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Broadside-Herizons Coalition 1979-10
Page 3
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Broadside-Herizons Coalition 1979-10 - Page 3. October, 1979. Special Collections, University of Houston Libraries. University of Houston Digital Library. Web. July 26, 2014. http://digital.lib.uh.edu/collection/feminist/item/2636/show/2632.

Disclaimer: This is a general citation for reference purposes. Please consult the most recent edition of your style manual for the proper formatting of the type of source you are citing. If the date given in the citation does not match the date on the digital item, use the more accurate date below the digital item.

(October, 1979). Broadside-Herizons Coalition 1979-10 - Page 3. Houston and Texas Feminist and Lesbian Newsletters. Special Collections, University of Houston Libraries. Retrieved from http://digital.lib.uh.edu/collection/feminist/item/2636/show/2632

Disclaimer: This is a general citation for reference purposes. Please consult the most recent edition of your style manual for the proper formatting of the type of source you are citing. If the date given in the citation does not match the date on the digital item, use the more accurate date below the digital item.

Broadside-Herizons Coalition 1979-10 - Page 3, October, 1979, Houston and Texas Feminist and Lesbian Newsletters, Special Collections, University of Houston Libraries, accessed July 26, 2014, http://digital.lib.uh.edu/collection/feminist/item/2636/show/2632.

Disclaimer: This is a general citation for reference purposes. Please consult the most recent edition of your style manual for the proper formatting of the type of source you are citing. If the date given in the citation does not match the date on the digital item, use the more accurate date below the digital item.

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Title Broadside-Herizons Coalition 1979-10
Publisher Coalition of Greater Houston National Organization for Women Chapters
Date October, 1979
Description Vol. 10 No. 10 of Broadside; Vol. 4 No. 10 of Herizons
Subject.Topical (LCSH)
  • Women--Texas--Periodicals
  • Women--Texas--Houston--Periodicals
  • Feminism--United States--Periodicals
  • National Organization for Women--Periodicals
Genre (AAT)
  • Periodicals
Language English
Physical Description 6 page periodical
Format (IMT)
  • image/jpeg
Original Item Location http://library.uh.edu/record=b1476034~S11
Digital Collection Houston and Texas Feminist and Lesbian Newsletters
Digital Collection URL http://digital.lib.uh.edu/collection/feminist
Repository Special Collections, University of Houston Libraries
Repository URL http://info.lib.uh.edu/about/campus-libraries-collections/special-collections
Use and Reproduction Educational use only, no other permissions given. Copyright to this resource is held by the content creator, author, artist or other entity, and is provided here for educational purposes only. It may not be reproduced or distributed in any format without written permission of the copyright owner. For more information please see the UH Digital Library Fair Use policy on the “About” page of this website.
File name index.cpd
Item Description
Title Page 3
Subject.Topical (LCSH)
  • Women--Texas--Periodicals
  • Women--Texas--Houston--Periodicals
  • Feminism--United States--Periodicals
  • National Organization for Women--Periodicals
Original Item Location http://library.uh.edu/record=b1476034~S11
Repository Special Collections, University of Houston Libraries
Use and Reproduction Educational use only, no other permissions given. Copyright to this resource is held by the content creator, author, artist or other entity, and is provided here for educational purposes only. It may not be reproduced or distributed in any format without written permission of the copyright owner. For more information please see the UH Digital Library Fair Use policy on the “About” page of this website.
File name femin_201109_211c.jpg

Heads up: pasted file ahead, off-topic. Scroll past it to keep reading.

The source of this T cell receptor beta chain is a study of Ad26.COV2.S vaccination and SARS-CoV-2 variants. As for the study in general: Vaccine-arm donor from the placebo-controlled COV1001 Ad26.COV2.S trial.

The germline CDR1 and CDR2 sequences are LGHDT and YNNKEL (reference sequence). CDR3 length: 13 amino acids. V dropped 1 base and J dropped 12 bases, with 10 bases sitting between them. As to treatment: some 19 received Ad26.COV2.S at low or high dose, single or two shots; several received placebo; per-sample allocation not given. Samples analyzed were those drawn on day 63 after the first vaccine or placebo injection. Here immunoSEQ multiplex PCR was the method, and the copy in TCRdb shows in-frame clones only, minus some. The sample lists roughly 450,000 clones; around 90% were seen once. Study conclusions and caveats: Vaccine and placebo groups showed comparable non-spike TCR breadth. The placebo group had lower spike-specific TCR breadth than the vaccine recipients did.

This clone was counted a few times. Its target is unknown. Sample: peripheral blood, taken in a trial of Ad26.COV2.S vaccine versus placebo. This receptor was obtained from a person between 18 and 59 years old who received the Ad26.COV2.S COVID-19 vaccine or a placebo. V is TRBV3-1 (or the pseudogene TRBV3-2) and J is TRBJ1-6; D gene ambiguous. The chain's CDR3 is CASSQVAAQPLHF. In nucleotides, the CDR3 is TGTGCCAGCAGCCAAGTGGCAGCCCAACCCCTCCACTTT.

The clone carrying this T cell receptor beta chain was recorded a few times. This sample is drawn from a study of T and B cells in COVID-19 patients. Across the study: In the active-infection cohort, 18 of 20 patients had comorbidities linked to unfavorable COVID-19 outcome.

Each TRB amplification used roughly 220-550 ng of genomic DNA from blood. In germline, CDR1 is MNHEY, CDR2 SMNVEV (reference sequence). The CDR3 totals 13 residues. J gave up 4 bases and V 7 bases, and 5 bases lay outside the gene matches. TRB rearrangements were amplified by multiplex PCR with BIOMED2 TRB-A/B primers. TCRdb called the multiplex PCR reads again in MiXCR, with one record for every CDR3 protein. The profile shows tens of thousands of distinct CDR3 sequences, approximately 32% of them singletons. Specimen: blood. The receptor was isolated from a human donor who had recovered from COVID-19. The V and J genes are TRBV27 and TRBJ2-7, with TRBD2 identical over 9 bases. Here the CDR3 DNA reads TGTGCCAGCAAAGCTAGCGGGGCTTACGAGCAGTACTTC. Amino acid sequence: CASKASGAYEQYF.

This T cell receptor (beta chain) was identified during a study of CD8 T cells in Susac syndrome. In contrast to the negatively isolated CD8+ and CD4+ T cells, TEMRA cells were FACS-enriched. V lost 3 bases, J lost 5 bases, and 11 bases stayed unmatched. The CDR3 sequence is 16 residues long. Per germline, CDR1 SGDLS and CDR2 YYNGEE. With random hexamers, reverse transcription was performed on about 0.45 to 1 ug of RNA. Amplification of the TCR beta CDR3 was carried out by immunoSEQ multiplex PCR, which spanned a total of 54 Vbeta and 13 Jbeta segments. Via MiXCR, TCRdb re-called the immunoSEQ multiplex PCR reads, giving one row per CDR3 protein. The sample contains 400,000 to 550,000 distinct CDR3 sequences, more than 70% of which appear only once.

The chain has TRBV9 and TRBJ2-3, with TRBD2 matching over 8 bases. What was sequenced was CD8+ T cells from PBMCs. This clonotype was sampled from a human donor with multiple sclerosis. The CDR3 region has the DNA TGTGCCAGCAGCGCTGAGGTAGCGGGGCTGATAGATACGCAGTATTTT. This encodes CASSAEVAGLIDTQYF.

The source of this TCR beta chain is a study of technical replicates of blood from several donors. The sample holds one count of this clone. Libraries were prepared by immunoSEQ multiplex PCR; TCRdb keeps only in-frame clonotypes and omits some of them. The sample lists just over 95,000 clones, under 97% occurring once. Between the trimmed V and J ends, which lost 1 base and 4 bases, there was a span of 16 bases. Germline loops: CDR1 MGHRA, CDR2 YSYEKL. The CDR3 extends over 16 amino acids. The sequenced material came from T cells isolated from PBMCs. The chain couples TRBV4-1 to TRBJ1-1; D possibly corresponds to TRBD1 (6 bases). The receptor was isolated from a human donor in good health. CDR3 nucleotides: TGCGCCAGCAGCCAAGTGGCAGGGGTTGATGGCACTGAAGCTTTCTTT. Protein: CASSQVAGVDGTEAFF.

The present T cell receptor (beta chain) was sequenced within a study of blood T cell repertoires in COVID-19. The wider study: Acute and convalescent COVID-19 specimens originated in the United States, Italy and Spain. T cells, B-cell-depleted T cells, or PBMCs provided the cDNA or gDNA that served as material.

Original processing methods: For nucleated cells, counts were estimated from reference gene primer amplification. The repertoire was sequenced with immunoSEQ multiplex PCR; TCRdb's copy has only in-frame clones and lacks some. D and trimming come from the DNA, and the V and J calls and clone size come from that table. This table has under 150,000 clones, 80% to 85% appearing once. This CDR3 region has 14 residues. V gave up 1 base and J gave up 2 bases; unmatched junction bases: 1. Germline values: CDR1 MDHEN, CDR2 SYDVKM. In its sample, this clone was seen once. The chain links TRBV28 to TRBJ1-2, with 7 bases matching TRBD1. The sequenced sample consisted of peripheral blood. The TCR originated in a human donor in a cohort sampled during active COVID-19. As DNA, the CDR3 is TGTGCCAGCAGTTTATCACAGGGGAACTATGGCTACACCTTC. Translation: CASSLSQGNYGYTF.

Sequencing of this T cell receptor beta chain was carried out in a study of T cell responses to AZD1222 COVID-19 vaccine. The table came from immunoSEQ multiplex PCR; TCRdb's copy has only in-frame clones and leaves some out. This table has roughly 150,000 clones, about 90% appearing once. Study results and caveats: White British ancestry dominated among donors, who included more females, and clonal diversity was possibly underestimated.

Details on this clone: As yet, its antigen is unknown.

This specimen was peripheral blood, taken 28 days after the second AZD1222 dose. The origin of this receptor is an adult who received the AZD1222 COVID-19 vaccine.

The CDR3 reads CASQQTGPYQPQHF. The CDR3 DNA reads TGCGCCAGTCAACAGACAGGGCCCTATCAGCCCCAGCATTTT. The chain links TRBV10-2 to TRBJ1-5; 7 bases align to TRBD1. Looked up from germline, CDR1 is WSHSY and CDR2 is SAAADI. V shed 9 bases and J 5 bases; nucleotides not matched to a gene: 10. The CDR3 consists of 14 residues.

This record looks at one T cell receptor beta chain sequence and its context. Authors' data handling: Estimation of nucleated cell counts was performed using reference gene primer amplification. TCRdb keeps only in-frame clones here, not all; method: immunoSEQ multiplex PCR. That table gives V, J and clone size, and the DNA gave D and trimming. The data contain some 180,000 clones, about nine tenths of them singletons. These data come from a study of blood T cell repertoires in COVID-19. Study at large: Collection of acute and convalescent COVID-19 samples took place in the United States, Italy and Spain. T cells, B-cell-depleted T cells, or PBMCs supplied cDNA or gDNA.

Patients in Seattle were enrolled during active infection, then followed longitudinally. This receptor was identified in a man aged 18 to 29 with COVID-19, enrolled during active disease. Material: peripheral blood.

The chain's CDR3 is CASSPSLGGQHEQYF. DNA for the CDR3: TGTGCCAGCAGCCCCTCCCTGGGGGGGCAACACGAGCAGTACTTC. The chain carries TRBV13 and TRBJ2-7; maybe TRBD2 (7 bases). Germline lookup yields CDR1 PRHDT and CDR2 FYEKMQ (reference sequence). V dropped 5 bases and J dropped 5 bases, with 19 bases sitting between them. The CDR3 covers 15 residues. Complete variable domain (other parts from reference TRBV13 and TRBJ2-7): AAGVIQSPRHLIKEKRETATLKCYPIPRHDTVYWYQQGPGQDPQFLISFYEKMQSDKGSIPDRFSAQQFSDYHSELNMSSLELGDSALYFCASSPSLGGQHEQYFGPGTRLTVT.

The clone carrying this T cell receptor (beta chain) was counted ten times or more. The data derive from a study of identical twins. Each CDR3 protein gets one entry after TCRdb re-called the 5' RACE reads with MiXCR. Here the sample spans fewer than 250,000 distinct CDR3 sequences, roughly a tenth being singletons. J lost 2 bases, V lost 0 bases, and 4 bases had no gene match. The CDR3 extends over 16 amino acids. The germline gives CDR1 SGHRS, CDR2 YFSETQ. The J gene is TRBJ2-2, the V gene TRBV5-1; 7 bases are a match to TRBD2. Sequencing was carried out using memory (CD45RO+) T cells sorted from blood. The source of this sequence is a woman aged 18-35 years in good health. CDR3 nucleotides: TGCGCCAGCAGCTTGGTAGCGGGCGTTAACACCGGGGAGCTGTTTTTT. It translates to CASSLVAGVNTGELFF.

Transcript CT jobs and 33 million arce clerical ser- vice, sales or factory jobs--underval- ued, underpaid, underappreciated." Although women office workers have main other complaints, money is their biggest worry. Their salaries of- ton reflect the outdated notion that women work only for "pin money.*' A recent survey by the National Commission on Working Women found that 56 percent of the clerical workers who responded were unhappy with their pay. "A bank office worker averages $ 15 a week take home," says Nussbaum. "But when you walk in the bank as a customer, your salary as a bank employe probably won't be good enough to get you a mortgage or a car loan." Women complain that salaries often are set without regard to their skills or the value of their work. Kinder, the Dayton secretary who earns $144 a week, claims her raises are the same as all other secretaries', even though her work has been rated excellent. Maureen O'ponnell of Boston, a $19()-a-week secretary with a muster's degree, says secretaries often must do a boss's work for a fraction of the salary. A boss once said to her: "I need a secretary to tell me what to do." Fighting the system. In a number of recent court suits, women office workers have challenged standard pay systems they claim give a skilled executive secretary a lower salary than the janitor. These suits have fostered a new rallying cry: "Equal pay for work of comparable value." Although most courts do not recognize this criterion, the National Academy of Sciences has found that job-evaluation systems do have "built-in biases" against women. Many women also reject the old image of a secretary as a personal servant for the boss Among them is Pasrhke. the San Francisco secreary whose du- ties gradually expanded every five years until she was making 10 pots of coffee a day, catering lunches and doing the dishes. She finally told her boss in a blunt memo that she was hired as a secretary—not a waitress. Many mature women workers object to being known as "the girl." Others say they have no promotional opportunities. The National Commission on Working Women survey found 41 percent of the clerical workers were bored by a job that did not use their skills. Forty percent wanted fo quit, but could not afford it, and 26 percent complained of sex bias. These are the complaints that have caused working women's groups to spring up in nearly 20 major cities. "Working Women." an umbrella organization with about S.0U0 members in 15 such groups, has published a bill of rights outlining what the women want. It includes overtime pay, job descriptions, regular salary review's, cost- of-living raises, more benefits, access to advancement, a grievance system and the right to refuse doing personal chores for the boss. In each city, these groups are publicizing women's working conditions with surveys and public hearings. They demand meetings with the local chamber of commerce and corporate officers to discuss pay scales. They counsel women on how to get raises and file complaints with the Equal (Employment Opportunity Commission. Banking has been singled out as their first target. In Boston, a working women's group known as Nino to Five has launched a publicity campaign to upgrade the status of women employes at First National Bank. The group claims it already has won job posting at the bank. But bank spokesman Barry Allen says job posting was the banks own idea, lie adds, "We don't See this as posing any serious challenge to the w ay we operate." Nationally, the women's groups have precipitated a federal crackdown on alleged sex bias in banking. Based on charges brought by a Chicago-based group known as Women (Employed, the federal government is threatening to stop doing business with tunc bank. New federal regulations also have been drafted by the Labor Department that would require banks to post job openings and promote more women. The American Bankers Association sought to dispel criticism recently with a report showing the number of women in lop bank jobs has risen fourfold since 1970. Many unions are looking to these groups as potential sources of new union members. In Boston, for example, some members ol Nine to Five have already joined the Service (Employes International Union. Mans unions are beginning to sign up women office workers, no matter what industry they normally represent. Some 2,000 University of Chicago clerical workers just joined the Teamster*. Over the next 20 years, Nussbaum predicts these efforts will nourish. "I'll look back in triumph." she says. "I'll remember how cart'fully we built a movement of women office workers, led by women, changing the labor movement, changing the country.' Help Wanted A shortage of secretaries in a spoof of corporate life called Nine to Five, which 20th Century-Fox is about to begin filming. Actress Jane Fon- da plays a secretary in a Los Angeles firm that is so large and anonymous that she and her water-cooler chums are not even sure what business it is in. However it docs at the box office, the movie is sure to draw howls of pain from personnel officers. Reason: all over the country, companies are finding that despite today's near 6% unemployment rale, they are having to cope with a severe shortage of secretaries. That shortage is in no small measure, caused by the lingering image of secretaries as decorative gofers. The Department of Labor reports that more jobs arc opening up in the secretarial field than in any of the other 299 work classifications on which it keeps tabs. Although there are already a record 3.6 million secretaries on public and private payrolls, new positions are being created at a rate of 440.000 a year. But while secretarial schools are filled, almost 20% of the new jobs are going begging. Insurance firms and banks have been hit especially hard by the shortage, but the effects are also being fell in such "glamour" industries as publishing, television and advertising. Chicago's First National Bank has fatten giving $500 bounties to employees who recruit new secretaries, and the big CNA insuranc firm, offers color TVs. Sears. Roebuck and California's Crocker National Bank have held open house parties in an attempt I attract applicants. The secretary squeeze has been de- veloping gradually over the past five years, and corporate expansion is only on of the causes. In large part, the shortag is a side effect of the women's movement and equal opportunity programs. Now that they are encouraged to start out i management training programs or go o to study law. medicine or business mar agement, young women graduates are less apt to want to move from campus to a sec rctarial poo! Says Sheila Rather, an ex ecutive with the Manhattan office C Brook Street Bureau of Mayfair Ltd . personnel agency: "Business has never ac cepted the fact that a secretary also want a career path " At the same tune, effort to attract men to secretarial work have fared poorly, while minorities prefer to take advantage of affirmative action pro grams that enable them to get jobs that; promise faster advancement. The shortage is sure to increase pres sure on companies to boost secretarian wages, even though many managers ar gue that they are already offering ample pay for the applicants they are now get ting. ASI Personnel Service, a Chicago re cruiting firm, receives 30 to 40 calls a da from employers wilting to pay $800 to $900 a month for experienced secretarie However, ASl-listed candidates with the required skills are demanding $900 to $1,300 a month. In fast-growing corpo rate centers like Houston, top-level ex ecutive secretaries now command up to $30,000 a year. Several firms are trying to deal with the shortage by making secretarial job more appealing. Crocker, Chevron and Levi Strauss have promotion-from-with in programs aimed at helping talented secretaries to move up the corporate lat der. Some Chicago employers, including the Harris Trust & Savings Bank. Le Burnett and Continental Bank, partici pate in a work-study program that en ables secretary trainees to earn up to $30 a month while honing their skills at a sec retarial school. Many firms have found that older more mature women who have raise their families or are weary of housekeep ing can be lured back into secretarial po sitions. Chevron recently hired a woman of 76 out of semi-retirement to fill a job in its San Francisco office. At the Kath arine Gibbs secretarial schools, many the older women who enroll to retires their secretarial skills are offered jobs be fore the course is over. Says Barbara Lyo the Gibbs "alumnae officer" at the school's New York City branch: "Your secretaries today are restive If you talk to any employer now. he will say. 'Give me a mature woman who has settled down and really wants this job." "